He concluded: “Far from fostering an environment conducive to growth and innovation, the introduction of the recent legislation appears to tighten the noose around the necks of SME owners at a time when they need instead additional breathing space.”

  1. Cyber security

Cyber security expert, Jacqueline Jayne explained: "While there are many positive, programs and initiatives in this Budget related to cyber security, the missing element, once again, is preventative measures and education for Australians.”

“Securing Services Australia is required and so too is educating Australians on how to avoid the ongoing MyGov scams. The same is to be said for the ATO ‘to better protect taxpayer data and Commonwealth revenue against fraudulent attacks on the tax and superannuation systems’. A much-needed activity, and so too is raising awareness on all of the Tax Time scams that are about to be unleashed on us all."

What it got right

  1. Aged care

Martin Herbst, chief executive of JobAdder, said: “The confirmed 23 per cent pay rise for aged-care workers in the federal budget is a promising stride towards addressing recruitment challenges within the aged-care sector. It’s also a necessary step to avoid the predicted shortage of at least 110,000 direct aged-care workers within the next decade.”

“Upskilling opportunities and clear career pathways are equally important considerations for the federal government. This approach maintains and strengthens the workforce, enhancing service delivery. It’s also key to attracting new talent, while retaining and nurturing existing staff. The future of high-quality aged care for Australia’s most vulnerable population relies on increasing available opportunities and creating a talent pipeline.”

  1. Paid parental leave

Angelica Hunt, head of marketing and senior consultant at TDC Global, said: “The introduction of superannuation contributions to government paid parental leave is a welcome development. This move acknowledges the value of caregiving and directly tackles the gender superannuation gap, a longstanding issue that has disproportionately affected women due to career breaks to raise children.”

  1. Gender equality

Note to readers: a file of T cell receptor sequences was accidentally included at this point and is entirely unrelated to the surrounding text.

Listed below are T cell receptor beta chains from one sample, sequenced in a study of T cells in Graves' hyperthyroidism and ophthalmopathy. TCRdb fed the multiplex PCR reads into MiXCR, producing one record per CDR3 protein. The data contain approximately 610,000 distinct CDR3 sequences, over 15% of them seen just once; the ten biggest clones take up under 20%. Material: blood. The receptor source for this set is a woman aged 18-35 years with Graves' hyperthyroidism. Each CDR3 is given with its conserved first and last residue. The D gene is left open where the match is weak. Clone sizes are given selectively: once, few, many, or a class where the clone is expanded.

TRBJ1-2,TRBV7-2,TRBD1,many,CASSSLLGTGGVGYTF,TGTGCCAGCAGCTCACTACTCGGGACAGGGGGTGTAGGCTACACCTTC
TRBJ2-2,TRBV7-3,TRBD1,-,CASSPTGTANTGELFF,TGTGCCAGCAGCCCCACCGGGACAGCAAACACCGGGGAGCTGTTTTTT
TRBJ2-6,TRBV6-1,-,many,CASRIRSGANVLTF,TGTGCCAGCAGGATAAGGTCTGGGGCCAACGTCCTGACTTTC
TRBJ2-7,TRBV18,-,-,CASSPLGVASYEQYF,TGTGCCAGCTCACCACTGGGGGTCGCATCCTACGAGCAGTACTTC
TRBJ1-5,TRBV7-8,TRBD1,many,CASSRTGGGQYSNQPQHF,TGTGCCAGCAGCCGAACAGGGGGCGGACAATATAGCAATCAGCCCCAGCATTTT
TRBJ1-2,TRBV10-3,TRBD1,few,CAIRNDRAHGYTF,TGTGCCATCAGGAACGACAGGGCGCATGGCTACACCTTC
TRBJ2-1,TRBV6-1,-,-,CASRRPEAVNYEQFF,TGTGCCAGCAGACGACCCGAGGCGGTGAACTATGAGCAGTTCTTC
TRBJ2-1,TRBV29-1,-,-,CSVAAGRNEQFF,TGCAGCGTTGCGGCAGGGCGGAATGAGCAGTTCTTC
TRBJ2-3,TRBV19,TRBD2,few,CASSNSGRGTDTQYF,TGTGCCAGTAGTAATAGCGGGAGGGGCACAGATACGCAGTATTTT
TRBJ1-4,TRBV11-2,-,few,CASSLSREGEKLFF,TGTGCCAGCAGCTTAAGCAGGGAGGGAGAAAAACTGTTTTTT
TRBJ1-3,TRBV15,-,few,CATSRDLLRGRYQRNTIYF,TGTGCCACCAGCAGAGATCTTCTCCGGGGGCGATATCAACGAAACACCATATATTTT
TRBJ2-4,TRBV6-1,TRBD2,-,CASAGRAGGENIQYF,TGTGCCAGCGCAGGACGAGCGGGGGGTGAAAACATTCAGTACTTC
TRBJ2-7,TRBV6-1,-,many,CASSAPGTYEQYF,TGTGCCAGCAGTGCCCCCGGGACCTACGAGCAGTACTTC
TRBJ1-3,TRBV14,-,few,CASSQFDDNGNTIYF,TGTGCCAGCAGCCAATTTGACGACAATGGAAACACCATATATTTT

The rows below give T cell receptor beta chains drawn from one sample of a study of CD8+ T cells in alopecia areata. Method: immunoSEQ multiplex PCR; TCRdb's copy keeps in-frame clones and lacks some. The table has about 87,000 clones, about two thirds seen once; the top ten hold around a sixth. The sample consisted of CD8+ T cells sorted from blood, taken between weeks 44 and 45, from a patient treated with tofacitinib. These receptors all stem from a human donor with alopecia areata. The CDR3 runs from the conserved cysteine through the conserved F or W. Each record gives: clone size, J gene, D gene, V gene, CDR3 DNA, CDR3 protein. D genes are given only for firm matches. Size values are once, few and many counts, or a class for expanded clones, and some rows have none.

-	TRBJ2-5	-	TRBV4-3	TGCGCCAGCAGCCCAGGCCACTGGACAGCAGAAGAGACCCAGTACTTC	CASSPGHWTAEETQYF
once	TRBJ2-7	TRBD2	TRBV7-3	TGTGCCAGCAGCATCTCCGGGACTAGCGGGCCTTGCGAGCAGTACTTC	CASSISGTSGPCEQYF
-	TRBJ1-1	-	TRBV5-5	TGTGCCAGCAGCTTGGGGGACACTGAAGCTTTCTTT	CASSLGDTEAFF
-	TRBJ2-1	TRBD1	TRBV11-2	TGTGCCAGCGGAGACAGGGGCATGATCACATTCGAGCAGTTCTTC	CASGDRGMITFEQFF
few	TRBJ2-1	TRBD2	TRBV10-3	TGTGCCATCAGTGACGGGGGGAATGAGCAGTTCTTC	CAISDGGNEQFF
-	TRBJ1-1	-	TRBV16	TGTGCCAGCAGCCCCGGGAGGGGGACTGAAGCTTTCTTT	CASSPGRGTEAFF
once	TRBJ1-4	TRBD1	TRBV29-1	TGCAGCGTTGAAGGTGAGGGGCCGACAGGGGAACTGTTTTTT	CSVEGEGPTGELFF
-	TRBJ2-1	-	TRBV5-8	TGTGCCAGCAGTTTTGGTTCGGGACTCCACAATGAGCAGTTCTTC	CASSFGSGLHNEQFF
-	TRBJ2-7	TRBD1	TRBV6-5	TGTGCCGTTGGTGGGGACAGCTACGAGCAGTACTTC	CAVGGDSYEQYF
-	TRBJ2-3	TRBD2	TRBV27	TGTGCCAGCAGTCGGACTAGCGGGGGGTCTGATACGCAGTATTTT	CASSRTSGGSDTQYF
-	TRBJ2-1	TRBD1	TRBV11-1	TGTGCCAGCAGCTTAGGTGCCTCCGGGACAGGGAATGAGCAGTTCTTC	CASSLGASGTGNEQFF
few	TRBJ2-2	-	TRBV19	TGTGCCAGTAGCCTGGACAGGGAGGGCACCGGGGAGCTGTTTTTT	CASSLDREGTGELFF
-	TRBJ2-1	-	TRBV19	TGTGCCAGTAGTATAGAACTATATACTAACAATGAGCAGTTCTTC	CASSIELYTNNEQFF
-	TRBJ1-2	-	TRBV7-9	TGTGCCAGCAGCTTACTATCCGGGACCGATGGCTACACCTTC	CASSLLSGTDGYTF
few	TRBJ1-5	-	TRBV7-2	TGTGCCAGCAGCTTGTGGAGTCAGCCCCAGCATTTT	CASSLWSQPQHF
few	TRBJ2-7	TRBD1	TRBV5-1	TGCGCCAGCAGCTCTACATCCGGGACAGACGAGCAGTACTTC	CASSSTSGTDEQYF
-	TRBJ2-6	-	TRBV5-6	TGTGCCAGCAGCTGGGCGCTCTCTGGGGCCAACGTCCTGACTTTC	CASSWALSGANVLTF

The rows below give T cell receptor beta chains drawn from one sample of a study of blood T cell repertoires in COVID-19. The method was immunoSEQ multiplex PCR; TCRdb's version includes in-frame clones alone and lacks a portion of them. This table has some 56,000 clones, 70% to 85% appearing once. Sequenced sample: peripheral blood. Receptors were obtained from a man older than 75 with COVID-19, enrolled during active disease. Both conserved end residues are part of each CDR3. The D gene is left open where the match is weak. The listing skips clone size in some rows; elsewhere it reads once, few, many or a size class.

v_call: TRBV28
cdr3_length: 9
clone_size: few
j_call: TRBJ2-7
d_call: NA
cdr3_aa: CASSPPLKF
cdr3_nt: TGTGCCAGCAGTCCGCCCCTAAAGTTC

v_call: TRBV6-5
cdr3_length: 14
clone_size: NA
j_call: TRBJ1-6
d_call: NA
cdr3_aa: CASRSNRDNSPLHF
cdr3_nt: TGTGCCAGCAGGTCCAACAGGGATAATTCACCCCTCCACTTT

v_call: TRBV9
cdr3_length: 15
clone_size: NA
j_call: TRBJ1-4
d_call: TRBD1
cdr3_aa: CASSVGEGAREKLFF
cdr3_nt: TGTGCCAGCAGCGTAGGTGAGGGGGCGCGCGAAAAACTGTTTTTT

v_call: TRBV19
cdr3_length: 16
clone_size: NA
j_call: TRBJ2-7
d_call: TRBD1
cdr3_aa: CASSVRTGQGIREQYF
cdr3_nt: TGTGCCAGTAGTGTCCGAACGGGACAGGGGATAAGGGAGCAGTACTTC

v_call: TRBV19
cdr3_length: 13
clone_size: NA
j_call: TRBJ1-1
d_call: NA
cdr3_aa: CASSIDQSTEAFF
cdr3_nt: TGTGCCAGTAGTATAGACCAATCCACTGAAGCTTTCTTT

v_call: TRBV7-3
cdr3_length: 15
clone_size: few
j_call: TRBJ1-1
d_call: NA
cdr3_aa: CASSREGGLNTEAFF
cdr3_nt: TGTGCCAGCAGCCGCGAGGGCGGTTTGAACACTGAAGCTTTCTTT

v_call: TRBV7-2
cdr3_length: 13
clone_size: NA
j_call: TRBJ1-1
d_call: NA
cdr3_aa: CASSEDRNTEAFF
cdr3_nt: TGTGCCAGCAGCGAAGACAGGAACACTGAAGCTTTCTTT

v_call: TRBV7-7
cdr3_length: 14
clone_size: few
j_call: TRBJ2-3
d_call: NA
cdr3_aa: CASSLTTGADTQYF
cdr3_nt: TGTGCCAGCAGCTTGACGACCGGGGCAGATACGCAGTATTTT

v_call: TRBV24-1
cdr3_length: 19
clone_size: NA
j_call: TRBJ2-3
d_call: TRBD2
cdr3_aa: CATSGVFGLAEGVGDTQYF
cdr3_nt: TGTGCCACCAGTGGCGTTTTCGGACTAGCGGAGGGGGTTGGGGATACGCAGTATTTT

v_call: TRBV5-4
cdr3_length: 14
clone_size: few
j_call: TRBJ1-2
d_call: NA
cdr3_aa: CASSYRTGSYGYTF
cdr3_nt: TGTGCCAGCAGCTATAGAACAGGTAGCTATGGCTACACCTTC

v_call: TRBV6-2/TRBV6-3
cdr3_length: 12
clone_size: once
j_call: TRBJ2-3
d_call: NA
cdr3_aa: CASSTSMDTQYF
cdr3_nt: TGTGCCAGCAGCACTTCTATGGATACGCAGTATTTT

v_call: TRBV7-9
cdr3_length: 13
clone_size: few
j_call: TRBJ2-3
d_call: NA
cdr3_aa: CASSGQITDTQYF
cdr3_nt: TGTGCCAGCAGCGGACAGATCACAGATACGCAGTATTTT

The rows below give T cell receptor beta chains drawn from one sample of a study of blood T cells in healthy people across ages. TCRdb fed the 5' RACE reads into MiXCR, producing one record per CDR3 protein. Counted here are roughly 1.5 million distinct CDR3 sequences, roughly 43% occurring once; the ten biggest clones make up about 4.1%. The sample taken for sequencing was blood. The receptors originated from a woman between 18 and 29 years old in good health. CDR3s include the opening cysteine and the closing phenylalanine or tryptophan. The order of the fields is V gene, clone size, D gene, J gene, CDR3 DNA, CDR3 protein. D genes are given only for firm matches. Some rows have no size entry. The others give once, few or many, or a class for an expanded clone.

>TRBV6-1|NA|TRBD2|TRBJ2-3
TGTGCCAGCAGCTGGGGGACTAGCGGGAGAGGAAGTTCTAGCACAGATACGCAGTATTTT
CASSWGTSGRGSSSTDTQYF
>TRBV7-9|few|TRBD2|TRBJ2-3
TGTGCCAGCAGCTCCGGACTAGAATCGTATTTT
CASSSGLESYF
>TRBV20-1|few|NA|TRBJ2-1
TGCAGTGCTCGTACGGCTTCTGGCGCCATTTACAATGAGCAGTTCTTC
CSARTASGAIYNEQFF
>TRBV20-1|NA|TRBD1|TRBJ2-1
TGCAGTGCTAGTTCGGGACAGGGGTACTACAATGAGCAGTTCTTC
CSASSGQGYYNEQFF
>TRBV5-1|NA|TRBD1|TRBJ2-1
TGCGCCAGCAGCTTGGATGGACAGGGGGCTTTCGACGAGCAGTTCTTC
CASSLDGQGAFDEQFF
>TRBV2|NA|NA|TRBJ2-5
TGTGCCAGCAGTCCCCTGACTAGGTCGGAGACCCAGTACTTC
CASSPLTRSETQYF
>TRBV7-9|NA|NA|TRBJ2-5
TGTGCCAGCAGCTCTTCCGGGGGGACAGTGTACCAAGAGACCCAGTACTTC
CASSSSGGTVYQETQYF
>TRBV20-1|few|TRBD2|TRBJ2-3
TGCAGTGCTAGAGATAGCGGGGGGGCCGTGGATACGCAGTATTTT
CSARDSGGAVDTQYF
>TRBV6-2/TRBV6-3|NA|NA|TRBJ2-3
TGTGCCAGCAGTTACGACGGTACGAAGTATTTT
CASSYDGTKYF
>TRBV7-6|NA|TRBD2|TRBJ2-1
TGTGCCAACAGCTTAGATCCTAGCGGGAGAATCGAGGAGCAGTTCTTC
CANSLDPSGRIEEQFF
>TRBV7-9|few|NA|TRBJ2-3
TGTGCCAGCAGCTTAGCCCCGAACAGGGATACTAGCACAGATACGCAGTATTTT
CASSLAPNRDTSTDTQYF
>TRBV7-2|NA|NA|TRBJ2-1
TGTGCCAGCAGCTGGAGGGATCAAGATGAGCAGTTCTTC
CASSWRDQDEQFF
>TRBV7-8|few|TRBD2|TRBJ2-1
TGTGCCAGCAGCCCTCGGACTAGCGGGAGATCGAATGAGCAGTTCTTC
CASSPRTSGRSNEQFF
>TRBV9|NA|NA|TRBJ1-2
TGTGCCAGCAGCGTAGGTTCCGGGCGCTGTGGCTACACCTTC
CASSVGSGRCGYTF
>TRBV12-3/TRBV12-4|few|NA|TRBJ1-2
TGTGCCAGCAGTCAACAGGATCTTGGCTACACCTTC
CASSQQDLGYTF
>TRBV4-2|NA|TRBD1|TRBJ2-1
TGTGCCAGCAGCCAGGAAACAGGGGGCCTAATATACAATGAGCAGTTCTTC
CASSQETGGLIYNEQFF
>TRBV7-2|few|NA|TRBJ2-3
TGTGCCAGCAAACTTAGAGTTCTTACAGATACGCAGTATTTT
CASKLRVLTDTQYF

Hunt continued: “Employee gender equality targets are not just a policy idea, but a powerful tool for creating equitable work environments. The government has been proactive so far in incentivising these targets by linking government contracts to gender objectives and empowering the WGEA to shed light on gender pay gaps. To maintain this momentum, it’s crucial for the budget to support businesses in accessing resources to implement these targets effectively, beyond a compliance checkbox. While these are not overnight solutions, they are steps in the right direction towards long-term change.”

  1. Placement payments

Charles Darwin University acting vice-chancellor, Professor Reuben Bolt, said: “One of the major hurdles we find when it comes to students completing their studies in crucial areas such as nursing, allied health and teaching is the successful completion of student placements.”

“Many students, particularly those from low socioeconomic areas, need to pause or give up paid work or even relocate to complete the required placement hours. Some must choose between filling their car with petrol in order to travel to their placements or having enough food for the week.”

“When students undertake work placements, they learn job and social skills, it helps them to decide on what career path they wish to choose and also boosts their chances of getting a job once they finish their studies.”

“Whilst this Prac Payment is most definitely a great start, we do want to see more study areas included to ensure all students have an equal opportunity to enter their chosen area of the workforce.”

Jack Campbell

Jack Campbell

Jack is the editor at HR Leader.